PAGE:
Carson City’s Parks, Recreation and Open Space department is in the midst of some of its biggest changes since the economic downturn a decade ago.
“The recession had really impacted this department in a hard way,” like Parks and Rec departments everywhere, said Jennifer Budge, director.
Since joining the department 10 months ago, Budge has set about reorganizing and re-imagining the department.
First she met one-on-one with the department’s 30 full-time employees, held meetings with Nick Marano, the city manager, and the department’s program managers, and talked to the members of the two boards who oversee the department, Open Space Advisory Committee and Parks and Recreation Commission, all to understand their needs and concerns.
Then Budge brought in OnStrategy, a Reno consultant, to help craft a vision for the department.
“We needed a third-party facilitator to get a true reflection from staff to determine what changes, if any, needed to be made,” she said.
The result was a strategic plan finished in March that outlines priorities, including the 2017 goals of enhanced community engagement, diversify funding, improve operations, and foster staff development.
Much of that is already underway.
Park maintenance worker Heather Kelly, for example, recently became a certified playground safety inspector and will take on the task of doing a playground inventory and assessment. Budge is looking to certify another employee as an arborist.
A new, half-time clerical position at the Lone Mountain Cemetery was created to provide customer service and filled by Antionette Hill, and the parks and cemetery coordinator was reclassified to a parks maintenance coordinator.
On May 1, Scott Chapman will become recreation program manager for sports, which he does currently, as well as the Multi-Athletic Center.
Steve Brunner, the deputy director who joined the department soon after Budge started, is leaving May 11, which helped facilitate a change in the department’s organization chart.
“It is always sad to see someone go, but I see a vacancy as an opportunity to reorganize,” said Budge.
As a result, the deputy director position is being changed to parks operations superintendent, saving the department $27,000 which will be used to hire more seasonal parks maintenance workers who work varying hours from April to October.
As part of the changes, the department’s organizational structure was redrawn.
Budge now has five direct reports, versus the previous seven, and some staff were moved around to better align their duties, including moving both park rangers under the newly classified parks operations superintendent.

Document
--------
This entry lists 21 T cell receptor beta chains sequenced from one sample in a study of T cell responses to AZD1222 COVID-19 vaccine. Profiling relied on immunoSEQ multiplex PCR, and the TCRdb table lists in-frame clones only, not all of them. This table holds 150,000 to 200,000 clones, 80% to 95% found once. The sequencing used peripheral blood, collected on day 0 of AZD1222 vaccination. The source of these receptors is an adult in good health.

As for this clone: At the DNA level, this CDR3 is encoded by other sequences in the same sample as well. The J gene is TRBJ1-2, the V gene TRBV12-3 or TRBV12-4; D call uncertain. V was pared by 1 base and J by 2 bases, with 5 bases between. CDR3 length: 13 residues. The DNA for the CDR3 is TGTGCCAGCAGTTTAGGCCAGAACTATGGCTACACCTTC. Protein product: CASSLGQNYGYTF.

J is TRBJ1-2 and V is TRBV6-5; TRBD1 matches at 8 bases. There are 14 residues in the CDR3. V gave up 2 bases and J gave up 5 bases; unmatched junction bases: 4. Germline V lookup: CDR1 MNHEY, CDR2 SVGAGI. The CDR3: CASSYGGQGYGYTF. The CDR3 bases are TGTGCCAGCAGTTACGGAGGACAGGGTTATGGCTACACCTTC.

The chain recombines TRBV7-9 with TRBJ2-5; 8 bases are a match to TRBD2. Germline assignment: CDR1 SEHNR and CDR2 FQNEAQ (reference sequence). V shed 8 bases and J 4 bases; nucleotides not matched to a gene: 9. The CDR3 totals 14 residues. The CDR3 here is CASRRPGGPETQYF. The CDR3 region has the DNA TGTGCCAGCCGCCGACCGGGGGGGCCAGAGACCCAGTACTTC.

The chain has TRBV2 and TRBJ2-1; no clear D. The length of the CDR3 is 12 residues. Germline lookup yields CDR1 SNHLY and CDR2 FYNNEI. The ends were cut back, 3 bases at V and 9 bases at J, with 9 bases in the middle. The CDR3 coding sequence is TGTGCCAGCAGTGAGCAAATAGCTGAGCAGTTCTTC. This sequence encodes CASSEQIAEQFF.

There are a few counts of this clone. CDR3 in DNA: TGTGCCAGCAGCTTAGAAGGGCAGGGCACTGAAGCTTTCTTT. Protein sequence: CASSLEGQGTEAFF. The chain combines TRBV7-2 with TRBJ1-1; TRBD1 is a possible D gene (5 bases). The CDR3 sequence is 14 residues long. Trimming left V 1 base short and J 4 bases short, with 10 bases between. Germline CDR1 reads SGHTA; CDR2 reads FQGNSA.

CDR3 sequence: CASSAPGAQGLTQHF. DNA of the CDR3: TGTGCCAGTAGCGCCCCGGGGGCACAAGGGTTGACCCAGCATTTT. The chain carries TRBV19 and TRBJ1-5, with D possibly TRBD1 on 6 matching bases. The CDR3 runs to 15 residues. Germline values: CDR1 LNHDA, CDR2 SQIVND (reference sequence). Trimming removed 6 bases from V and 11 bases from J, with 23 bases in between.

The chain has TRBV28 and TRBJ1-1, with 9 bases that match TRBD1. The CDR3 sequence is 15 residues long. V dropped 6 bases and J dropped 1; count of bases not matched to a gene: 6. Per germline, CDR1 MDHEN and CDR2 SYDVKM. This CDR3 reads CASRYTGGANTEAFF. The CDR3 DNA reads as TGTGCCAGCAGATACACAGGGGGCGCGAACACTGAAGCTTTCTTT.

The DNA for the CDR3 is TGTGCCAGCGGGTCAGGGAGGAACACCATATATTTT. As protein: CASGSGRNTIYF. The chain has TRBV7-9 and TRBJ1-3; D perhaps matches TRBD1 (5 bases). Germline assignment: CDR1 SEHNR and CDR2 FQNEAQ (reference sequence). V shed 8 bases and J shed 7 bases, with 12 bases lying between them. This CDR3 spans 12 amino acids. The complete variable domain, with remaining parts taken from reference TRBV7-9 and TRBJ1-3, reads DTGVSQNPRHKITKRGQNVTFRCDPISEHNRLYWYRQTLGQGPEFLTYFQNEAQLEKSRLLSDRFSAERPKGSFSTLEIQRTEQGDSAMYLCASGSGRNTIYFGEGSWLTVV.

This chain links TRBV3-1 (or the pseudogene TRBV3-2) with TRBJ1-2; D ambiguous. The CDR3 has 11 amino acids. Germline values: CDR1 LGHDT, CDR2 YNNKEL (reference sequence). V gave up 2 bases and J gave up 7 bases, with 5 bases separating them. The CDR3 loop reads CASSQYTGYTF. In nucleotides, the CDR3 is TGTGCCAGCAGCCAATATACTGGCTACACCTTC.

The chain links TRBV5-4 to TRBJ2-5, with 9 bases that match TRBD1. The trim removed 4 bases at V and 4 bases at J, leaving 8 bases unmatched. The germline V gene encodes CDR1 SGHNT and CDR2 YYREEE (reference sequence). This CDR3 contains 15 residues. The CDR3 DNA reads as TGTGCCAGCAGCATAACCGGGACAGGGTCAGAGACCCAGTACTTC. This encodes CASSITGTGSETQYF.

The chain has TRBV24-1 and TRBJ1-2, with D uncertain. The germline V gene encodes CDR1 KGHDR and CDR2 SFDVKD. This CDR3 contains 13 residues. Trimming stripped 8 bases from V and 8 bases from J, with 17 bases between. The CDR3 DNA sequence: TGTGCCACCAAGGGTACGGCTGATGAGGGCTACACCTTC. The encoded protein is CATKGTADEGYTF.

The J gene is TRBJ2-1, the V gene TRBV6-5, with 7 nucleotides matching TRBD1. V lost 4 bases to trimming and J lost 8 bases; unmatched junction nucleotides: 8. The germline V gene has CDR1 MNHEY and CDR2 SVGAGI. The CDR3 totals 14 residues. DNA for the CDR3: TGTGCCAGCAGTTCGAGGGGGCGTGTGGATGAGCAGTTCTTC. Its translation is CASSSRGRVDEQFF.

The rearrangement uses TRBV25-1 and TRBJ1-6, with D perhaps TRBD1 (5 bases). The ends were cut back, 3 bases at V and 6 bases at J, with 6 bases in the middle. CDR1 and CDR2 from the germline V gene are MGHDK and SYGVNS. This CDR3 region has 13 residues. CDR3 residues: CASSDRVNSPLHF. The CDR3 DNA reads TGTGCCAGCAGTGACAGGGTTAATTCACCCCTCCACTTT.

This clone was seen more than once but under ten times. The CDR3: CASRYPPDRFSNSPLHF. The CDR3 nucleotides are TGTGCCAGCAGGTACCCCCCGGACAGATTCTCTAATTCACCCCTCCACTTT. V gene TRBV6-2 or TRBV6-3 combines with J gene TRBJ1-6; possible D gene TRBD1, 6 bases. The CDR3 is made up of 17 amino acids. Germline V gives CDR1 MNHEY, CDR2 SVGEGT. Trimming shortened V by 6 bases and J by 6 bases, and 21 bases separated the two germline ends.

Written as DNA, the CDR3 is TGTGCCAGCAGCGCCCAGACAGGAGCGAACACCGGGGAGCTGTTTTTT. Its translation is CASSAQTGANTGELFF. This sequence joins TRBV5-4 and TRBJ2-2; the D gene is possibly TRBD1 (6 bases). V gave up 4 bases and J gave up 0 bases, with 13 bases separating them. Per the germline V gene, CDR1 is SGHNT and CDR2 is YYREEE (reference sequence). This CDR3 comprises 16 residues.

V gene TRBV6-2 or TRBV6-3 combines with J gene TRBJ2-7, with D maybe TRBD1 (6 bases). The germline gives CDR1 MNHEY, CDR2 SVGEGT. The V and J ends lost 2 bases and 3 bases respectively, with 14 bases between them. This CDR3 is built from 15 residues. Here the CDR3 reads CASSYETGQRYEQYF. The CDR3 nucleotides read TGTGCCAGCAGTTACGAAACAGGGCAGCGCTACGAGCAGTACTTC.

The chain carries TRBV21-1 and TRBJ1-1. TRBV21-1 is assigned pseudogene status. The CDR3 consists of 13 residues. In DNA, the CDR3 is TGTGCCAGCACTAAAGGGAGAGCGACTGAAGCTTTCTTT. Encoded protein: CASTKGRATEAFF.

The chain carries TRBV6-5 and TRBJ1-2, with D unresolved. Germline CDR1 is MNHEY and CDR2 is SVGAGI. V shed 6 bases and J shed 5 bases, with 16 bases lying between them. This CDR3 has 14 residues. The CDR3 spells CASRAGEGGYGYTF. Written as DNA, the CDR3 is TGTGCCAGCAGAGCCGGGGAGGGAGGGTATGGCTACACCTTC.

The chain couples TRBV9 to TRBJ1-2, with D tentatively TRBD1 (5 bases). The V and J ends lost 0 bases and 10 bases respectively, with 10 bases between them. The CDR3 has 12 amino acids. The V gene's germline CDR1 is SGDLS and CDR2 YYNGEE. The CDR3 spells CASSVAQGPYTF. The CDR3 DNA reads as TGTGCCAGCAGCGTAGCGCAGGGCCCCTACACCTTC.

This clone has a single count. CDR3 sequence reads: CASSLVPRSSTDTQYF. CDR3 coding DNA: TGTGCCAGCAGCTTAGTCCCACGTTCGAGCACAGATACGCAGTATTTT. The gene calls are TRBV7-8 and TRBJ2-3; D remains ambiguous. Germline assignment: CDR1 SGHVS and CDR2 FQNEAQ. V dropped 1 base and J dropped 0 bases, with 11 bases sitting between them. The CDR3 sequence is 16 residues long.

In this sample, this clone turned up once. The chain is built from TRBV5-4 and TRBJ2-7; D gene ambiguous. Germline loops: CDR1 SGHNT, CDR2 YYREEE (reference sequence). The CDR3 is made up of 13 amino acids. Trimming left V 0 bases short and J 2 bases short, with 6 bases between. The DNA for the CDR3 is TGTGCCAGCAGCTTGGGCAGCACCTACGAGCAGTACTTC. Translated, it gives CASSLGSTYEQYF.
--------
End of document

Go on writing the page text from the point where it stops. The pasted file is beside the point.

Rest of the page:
A part-time trails coordinator position was approved for the fiscal year 2017 budget and Gregg Bergren was recently hired. And a full-time parks maintenance coordinator under Open Space was approved for the 2018 budget.
The department will also be getting three AmeriCorps VISTA workers in June for 12 months.
One will work on public relations and marketing, another on outreach and education and another as a volunteer coordinator.
“We need a big labor force and volunteers are wonderful but they need to be supported,” said Budge. “I’m really excited for all (the AmeriCorp VISTA workers) new ideas. They’ll all be recent college grads.”
Budge said she encourages staff to cross train, for their own career advancement, and sees more personnel changes in the future, if and when the department can fund them.
“We have a need for a heavy equipment specialist, an irrigation specialist. I’d love to have a grant writer,” said Budge.
In the meantime, there are more projects in the works, including an overhaul of the department’s fee structure, which Budge hopes to bring to the Board of Supervisors this summer.
The department is comparing the city’s fees, such as to use the pool or reserve a park for an event, to 21 other comparable departments throughout Northern Nevada and already it’s clear Carson City’s fees are low across the board.
The department is also undertaking an asset inventory and condition index that should help it in the next budget cycle and long-term capital improvement planning.
“Capital improvement needs right now are $8 million but that’s just priorities from park managers,” said Budge. After a formal inventory, “I wouldn’t be surprised if that quadruples.”
Right now, Budge is just pleased the department fared well during the current budget process.
“I’m pleased the board supported this vision. It’s not just my vision, it’s every employees’ vision,” said Budge. “I think it’s a great opportunity to start fresh.”